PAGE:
KETTERING, Ohio (WDTN) — If you ask Kettering fourth-grader Agam Iser about her favorite part of summer camp at the Kettering Rec Center, she’ll tell you: “Probably everything we do!”
One reason for that is her counselors, like 2022 Fairmont grad Andy Glasser.
“When you tell them that they’re doing a good job it definitely does make an impact,” Glasser said.
One goal here is to create a positive environment — the same one they experience every day in Kettering City Schools.
“Since elementary, middle, and throughout high school, we followed three rules,” Glasser said. “Being safe, being respectful, being responsible. And that carried into camps and so now I’m trying to teach that to the campers.”
Safe. Respectful. Responsible.
They’re more than just words.
It’s a way of communicating — using positive instruction instead of negative — called Positive Behavior Intervention Support, or PBIS for short.
Dr. Carrie Hennessey, MTSS Coordinator for Kettering City Schools explained the concept.
“If we’re getting ready to go to the library or go to the cafeteria, here are the expectations of how we’re safe,” Hennessey said. “How we’re responsible. How we’re respectful. Before we get there, to prevent an incident before it happens.”
Hennessey helped Kettering City Schools implement PBIS language six years ago.
The idea is simple. Instead of listing the things you don’t want kids to do, you talk about the behavior you do want to see.
“Safe: We walk with our hands to our sides,” Hennessey said. “We are walking not running. Those kinds of things. And how are we respectful and responsible when we get there? We clean up after ourselves.”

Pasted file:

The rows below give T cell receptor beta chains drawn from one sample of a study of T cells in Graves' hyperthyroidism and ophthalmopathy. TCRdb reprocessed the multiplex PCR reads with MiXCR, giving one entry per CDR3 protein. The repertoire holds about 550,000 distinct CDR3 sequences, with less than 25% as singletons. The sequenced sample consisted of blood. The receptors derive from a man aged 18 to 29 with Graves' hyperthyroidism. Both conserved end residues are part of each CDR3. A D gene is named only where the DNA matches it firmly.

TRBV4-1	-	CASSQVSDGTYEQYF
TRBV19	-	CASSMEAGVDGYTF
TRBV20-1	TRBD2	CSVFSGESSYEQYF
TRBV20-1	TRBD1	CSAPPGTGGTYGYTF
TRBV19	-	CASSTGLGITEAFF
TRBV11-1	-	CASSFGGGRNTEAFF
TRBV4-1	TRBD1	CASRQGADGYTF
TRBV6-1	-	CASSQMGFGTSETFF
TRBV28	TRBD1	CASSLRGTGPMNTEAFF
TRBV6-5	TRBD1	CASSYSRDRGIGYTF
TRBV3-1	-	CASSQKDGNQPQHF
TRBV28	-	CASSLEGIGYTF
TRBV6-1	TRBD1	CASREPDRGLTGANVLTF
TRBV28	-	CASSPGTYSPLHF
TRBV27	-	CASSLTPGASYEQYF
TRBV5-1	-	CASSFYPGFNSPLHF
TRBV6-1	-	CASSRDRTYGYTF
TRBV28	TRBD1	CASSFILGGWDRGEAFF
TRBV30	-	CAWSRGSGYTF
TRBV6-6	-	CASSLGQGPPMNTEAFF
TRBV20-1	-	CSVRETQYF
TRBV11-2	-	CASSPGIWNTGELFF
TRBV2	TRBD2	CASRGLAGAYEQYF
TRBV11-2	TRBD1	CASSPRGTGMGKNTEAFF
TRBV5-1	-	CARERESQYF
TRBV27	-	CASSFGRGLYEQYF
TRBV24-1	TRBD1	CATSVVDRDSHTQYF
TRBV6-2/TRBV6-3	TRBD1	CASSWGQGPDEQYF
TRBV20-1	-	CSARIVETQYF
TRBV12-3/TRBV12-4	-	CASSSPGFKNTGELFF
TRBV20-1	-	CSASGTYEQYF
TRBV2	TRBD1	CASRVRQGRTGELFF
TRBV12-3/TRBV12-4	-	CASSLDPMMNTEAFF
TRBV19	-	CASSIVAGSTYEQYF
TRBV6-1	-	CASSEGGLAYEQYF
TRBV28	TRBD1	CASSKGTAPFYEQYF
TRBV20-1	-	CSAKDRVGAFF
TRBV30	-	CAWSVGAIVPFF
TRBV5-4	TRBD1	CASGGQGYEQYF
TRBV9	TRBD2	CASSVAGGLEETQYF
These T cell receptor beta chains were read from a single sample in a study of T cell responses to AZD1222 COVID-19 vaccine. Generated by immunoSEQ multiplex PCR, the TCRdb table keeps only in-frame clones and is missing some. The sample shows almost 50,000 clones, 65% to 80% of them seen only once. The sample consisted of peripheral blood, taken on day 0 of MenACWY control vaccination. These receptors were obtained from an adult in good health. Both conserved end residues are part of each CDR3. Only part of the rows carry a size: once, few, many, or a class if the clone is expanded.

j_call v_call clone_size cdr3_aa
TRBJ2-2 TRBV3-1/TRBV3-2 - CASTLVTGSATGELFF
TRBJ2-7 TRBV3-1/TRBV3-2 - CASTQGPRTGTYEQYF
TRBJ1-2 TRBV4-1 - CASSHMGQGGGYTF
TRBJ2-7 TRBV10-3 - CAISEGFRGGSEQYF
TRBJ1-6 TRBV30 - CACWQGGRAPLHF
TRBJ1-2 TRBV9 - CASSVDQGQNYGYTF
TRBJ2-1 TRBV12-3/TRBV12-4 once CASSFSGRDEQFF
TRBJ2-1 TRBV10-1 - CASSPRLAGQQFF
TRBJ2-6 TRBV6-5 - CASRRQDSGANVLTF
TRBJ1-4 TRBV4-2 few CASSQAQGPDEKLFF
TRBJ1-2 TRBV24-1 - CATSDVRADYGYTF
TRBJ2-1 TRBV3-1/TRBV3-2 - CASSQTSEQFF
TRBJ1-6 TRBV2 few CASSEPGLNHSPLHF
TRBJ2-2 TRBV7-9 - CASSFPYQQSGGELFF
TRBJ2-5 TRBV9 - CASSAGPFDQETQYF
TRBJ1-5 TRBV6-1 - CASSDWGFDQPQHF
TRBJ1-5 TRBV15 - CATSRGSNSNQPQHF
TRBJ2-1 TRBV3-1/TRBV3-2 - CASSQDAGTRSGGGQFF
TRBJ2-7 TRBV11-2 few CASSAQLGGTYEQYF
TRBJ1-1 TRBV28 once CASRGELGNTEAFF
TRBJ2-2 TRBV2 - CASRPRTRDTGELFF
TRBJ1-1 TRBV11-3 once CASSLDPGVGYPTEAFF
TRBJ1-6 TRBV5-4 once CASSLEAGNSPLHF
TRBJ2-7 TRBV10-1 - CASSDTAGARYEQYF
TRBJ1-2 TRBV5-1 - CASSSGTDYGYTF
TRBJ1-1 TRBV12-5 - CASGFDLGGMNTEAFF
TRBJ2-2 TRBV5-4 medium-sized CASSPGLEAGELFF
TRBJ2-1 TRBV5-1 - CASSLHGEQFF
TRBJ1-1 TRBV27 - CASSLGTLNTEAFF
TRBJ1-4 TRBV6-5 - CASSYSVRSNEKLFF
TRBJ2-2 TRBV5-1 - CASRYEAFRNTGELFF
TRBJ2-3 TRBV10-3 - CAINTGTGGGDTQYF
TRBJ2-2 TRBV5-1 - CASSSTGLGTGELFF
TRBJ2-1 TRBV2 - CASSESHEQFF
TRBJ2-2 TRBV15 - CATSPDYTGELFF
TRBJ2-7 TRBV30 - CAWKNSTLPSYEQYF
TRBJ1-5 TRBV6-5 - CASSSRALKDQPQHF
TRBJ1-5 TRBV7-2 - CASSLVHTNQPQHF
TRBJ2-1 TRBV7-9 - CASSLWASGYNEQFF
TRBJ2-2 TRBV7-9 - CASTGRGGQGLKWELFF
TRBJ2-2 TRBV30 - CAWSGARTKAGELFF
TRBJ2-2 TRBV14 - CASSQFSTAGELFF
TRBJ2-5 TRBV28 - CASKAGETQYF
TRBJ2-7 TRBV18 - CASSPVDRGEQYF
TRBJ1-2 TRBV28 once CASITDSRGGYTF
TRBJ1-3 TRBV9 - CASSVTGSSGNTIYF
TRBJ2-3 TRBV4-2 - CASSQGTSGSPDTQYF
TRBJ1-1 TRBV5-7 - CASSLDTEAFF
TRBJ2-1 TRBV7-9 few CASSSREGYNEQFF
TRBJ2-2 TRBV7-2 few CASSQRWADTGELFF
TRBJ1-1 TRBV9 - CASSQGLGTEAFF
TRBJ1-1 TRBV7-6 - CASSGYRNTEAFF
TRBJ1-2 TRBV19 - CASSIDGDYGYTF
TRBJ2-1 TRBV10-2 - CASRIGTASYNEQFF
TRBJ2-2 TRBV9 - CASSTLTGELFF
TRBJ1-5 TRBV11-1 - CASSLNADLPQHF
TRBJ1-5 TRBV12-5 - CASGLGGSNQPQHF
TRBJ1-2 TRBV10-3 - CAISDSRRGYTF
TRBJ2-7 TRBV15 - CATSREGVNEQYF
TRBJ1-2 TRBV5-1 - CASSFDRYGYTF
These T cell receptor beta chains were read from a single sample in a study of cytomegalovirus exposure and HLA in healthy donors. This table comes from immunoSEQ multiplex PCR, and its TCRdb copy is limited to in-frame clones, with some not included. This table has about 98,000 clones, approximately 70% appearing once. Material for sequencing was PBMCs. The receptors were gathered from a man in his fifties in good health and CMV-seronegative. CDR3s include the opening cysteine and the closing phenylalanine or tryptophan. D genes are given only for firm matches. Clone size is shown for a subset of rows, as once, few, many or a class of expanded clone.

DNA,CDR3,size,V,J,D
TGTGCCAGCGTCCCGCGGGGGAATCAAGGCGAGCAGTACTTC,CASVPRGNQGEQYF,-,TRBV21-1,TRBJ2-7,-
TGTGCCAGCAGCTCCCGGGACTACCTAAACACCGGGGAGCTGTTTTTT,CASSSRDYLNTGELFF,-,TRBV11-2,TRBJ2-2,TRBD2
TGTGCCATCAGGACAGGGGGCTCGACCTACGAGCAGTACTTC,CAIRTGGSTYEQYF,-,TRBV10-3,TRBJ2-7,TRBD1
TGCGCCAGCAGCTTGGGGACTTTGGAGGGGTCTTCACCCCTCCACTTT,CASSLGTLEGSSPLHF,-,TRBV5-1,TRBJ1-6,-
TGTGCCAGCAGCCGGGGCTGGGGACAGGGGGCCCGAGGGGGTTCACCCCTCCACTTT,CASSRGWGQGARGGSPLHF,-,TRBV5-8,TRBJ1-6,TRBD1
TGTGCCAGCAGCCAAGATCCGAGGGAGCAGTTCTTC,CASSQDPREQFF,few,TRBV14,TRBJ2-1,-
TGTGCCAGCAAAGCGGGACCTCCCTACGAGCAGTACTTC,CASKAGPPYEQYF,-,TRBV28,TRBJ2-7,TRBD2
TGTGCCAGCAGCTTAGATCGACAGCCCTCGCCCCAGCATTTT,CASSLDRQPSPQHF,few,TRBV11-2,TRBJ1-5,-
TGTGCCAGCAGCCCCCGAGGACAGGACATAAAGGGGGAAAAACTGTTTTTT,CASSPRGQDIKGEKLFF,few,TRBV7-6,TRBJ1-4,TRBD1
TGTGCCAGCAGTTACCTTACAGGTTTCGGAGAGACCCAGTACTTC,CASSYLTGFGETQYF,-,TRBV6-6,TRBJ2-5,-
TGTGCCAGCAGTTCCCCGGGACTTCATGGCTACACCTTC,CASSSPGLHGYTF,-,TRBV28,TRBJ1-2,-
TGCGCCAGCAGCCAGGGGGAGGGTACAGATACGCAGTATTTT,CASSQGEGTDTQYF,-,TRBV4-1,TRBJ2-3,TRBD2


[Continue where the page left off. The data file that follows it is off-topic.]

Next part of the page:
Now, the language is spreading.
The City of Kettering is adopting it, along with other community partners they call “stakeholders.”
It’s part of the “We are Kettering” initiative, led by Director of Parks, Recreation, and Cultural Arts for the city, Mary Beth O’Dell.
“We thought… we have a responsibility as a community to improve kids’ lives as well,” O’Dell said. “And why not use an already established program in school and roll it out to the community?”
Professor and Distinguished University Scholar at the University of Louisville, Dr. Terry Ccott, is helping with the rollout. He says getting an entire community on board is something that—to his knowledge—has never been done before.
The hardest part about doing any of these things is getting everybody to buy in and do it. Scott emphasized it’s not about empty praise.
“When they say two plus two is five, you gotta say, ‘You’re wrong,’ Scott said. “So you can’t make this happen by… throwing flowers around and being really lovey all the time.”
Instead, it’s about setting them up to succeed. Scott said the research shows each time a child is successful, it increases the chance of another success. The same is true of failure.
And kids know the difference.
“We don’t want to just keep saying, “No, don’t do this, don’t do that, you’re doing the wrong thing,” counselor Andy Glasser said. “You flip it. Point out what is going well.”
“It makes me feel like I want to do that stuff more because it makes me feel good,” camper Agam Iser said.
If you live or work in Kettering, or even elsewhere and would like to learn more, you can head to the City of Kettering website to learn more.